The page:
the Cairngorms National Park and have a variety of environmental designations. The Braemar Gathering, held yearly on the first Saturday in September, marks the culminating point of the social season on Deeside and is one of the oldest of the Highland Games. For more than a century it has been honoured by the patronage of the reigning monarch, and graced by the presence of the Royal Family on Games Day.

Aberdeen Airport and the City of Aberdeen offer convenient access to and from the south by air and rail. Aberdeen also offers a broad selection of shops, schools, professional services, cinemas and theatres. Both Ballater and Braemar cater for most requirements, and have good hotels and restaurants.


Famed for its grouse moors, Invercauld, centred on the Castle of Invercauld, boasts eight separate grouse beats. Further details on the estate as a whole are available at
It is the Castle of Invercauld, and three moors to the north of the Dee, Sluigan, the Home Beat and Corndavon, which are available.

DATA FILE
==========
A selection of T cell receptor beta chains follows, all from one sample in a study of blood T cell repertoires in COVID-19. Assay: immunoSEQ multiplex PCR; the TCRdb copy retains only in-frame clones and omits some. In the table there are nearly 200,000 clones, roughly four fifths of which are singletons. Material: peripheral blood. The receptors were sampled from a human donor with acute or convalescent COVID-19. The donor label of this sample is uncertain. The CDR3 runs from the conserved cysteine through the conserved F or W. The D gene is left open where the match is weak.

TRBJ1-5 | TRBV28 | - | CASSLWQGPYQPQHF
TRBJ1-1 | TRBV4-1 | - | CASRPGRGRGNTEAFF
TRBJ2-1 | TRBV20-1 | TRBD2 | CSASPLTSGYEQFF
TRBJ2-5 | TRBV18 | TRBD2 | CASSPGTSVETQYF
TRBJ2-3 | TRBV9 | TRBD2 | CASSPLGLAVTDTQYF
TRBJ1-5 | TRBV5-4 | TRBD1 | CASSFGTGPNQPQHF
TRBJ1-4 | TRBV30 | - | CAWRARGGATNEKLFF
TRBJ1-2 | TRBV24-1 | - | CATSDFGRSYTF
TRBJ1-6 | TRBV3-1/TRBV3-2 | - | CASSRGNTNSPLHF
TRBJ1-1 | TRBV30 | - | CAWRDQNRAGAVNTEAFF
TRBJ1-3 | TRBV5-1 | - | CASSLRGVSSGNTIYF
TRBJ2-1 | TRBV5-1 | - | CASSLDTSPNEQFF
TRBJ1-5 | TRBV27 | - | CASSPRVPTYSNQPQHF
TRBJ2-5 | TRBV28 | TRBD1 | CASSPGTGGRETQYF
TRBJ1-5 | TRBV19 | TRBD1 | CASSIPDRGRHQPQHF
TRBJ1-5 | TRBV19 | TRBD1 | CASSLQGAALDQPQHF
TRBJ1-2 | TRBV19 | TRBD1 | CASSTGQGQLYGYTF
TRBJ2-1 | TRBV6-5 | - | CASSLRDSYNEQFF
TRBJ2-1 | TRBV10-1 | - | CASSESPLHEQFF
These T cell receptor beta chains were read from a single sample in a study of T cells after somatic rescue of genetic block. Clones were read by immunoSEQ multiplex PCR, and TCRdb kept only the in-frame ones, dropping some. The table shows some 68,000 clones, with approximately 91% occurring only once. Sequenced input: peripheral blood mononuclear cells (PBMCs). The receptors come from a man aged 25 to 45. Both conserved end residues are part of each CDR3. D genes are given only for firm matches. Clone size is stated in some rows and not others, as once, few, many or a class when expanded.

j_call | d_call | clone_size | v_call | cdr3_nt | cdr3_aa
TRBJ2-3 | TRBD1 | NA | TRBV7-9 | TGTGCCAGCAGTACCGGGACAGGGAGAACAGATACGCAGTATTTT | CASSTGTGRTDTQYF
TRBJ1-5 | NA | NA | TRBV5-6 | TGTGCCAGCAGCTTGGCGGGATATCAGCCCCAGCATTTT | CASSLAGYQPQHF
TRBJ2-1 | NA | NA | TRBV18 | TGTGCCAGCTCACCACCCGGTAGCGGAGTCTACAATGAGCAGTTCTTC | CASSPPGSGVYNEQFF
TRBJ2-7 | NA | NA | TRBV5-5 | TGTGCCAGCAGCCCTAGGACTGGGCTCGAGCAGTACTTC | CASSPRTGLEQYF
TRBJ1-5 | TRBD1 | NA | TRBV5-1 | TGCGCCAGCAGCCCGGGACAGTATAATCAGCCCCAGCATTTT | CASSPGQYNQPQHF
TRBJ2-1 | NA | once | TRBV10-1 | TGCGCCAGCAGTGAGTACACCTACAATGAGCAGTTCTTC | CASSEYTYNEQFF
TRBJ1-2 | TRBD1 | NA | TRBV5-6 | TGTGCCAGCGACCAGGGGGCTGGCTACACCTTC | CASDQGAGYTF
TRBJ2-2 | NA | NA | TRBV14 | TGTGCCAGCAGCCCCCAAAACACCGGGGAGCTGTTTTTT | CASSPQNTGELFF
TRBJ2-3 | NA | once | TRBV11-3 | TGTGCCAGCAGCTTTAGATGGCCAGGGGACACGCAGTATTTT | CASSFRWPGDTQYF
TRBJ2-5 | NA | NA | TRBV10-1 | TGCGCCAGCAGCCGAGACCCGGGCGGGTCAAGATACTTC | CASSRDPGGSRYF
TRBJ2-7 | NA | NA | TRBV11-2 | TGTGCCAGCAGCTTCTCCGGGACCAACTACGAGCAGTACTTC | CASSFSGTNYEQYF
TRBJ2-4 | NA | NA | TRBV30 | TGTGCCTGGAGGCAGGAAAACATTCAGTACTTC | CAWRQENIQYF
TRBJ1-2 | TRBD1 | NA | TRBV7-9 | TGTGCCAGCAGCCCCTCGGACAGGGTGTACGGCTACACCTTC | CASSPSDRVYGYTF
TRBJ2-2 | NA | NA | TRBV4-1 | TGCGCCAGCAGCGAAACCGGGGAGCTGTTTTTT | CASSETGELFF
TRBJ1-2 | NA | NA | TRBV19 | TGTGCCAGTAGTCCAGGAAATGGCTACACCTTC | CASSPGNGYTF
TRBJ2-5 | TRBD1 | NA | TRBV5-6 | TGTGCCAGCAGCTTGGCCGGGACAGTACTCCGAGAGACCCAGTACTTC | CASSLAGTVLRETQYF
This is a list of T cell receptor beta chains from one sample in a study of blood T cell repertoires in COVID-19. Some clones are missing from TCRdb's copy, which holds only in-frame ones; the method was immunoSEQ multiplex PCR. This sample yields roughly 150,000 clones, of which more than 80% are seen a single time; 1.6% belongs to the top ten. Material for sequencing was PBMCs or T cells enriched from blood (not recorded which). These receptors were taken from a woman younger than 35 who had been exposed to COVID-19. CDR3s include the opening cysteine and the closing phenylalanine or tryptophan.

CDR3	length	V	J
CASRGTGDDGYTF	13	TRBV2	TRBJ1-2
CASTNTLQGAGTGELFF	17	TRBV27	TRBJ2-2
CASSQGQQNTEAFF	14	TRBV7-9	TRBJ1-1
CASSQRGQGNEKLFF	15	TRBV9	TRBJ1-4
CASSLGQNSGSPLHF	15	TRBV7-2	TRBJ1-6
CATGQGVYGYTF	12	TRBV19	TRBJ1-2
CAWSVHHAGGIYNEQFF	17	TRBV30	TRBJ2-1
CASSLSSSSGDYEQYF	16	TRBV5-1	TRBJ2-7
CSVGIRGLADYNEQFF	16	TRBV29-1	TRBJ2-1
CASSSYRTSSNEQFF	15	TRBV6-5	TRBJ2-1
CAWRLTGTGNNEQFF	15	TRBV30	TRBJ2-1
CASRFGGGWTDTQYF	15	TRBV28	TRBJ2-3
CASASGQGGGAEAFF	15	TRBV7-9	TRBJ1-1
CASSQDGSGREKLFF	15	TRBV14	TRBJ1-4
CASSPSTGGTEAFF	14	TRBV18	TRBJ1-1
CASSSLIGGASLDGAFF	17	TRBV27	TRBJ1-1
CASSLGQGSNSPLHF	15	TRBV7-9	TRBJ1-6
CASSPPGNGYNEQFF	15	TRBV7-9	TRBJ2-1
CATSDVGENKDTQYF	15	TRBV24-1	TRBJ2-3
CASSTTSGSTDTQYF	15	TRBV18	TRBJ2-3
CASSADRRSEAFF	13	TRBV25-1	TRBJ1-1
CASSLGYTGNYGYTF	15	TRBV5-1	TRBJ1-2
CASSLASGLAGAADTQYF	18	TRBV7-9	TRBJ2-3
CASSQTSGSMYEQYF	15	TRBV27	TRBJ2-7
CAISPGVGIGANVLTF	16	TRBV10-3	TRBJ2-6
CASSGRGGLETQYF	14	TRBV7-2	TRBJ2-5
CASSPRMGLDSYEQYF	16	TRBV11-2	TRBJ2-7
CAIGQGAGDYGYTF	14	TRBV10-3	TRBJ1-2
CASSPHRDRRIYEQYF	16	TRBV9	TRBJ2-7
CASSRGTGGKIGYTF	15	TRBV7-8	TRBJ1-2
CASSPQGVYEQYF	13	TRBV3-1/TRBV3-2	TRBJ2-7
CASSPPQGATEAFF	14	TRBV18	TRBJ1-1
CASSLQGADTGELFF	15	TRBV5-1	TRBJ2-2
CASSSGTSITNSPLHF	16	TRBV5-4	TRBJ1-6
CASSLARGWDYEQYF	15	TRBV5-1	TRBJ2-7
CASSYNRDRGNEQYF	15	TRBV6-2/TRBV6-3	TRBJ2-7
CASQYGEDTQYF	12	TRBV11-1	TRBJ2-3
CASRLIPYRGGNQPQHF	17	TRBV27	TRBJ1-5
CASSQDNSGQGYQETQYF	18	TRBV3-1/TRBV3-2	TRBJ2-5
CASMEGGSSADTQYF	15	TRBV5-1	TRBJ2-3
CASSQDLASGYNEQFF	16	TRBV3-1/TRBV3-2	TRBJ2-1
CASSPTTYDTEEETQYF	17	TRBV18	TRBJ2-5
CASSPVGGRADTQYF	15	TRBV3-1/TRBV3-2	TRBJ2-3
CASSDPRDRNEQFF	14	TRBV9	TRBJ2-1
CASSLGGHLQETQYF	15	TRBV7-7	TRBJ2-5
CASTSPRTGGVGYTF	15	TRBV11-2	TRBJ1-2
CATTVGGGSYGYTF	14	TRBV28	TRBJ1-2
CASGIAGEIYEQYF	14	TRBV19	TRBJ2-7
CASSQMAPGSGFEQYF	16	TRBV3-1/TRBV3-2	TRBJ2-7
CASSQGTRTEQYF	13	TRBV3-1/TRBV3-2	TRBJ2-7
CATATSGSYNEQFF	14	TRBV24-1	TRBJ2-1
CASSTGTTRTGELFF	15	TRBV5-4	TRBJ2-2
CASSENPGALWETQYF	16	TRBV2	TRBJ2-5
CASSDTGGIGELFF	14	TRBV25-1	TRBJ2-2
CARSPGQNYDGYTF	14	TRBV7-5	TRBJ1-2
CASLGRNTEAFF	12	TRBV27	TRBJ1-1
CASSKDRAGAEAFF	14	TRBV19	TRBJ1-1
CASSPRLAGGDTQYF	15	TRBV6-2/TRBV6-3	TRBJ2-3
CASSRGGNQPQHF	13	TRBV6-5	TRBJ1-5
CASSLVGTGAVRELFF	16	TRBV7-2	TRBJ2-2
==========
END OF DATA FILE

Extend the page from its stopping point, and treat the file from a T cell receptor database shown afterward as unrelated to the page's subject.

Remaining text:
Amidst breathtaking scenery in the heart of the Cairngorms the moors combined can offer up to 11 separate day's driven grouse shooting and stalking for up to 20 stags, although historically many
more. Low ground sporting rights are also available, although for a small scale shoot only.
The estate is offered as a whole or in up to five lots as follows:

Lot 1 The Castle of Invercauld
Woodland garden, Parkland, Acreage negotiable

Lot 2A Home Beat
Grouse shooting and stalking rights, Low ground sporting rights, Two keeper's cottages, About 15,320 acres

Lot 2B Sluigan
Grouse shooting and stalking rights, One keeper's cottage, About 11,160 acres

Lot 3 Corndavon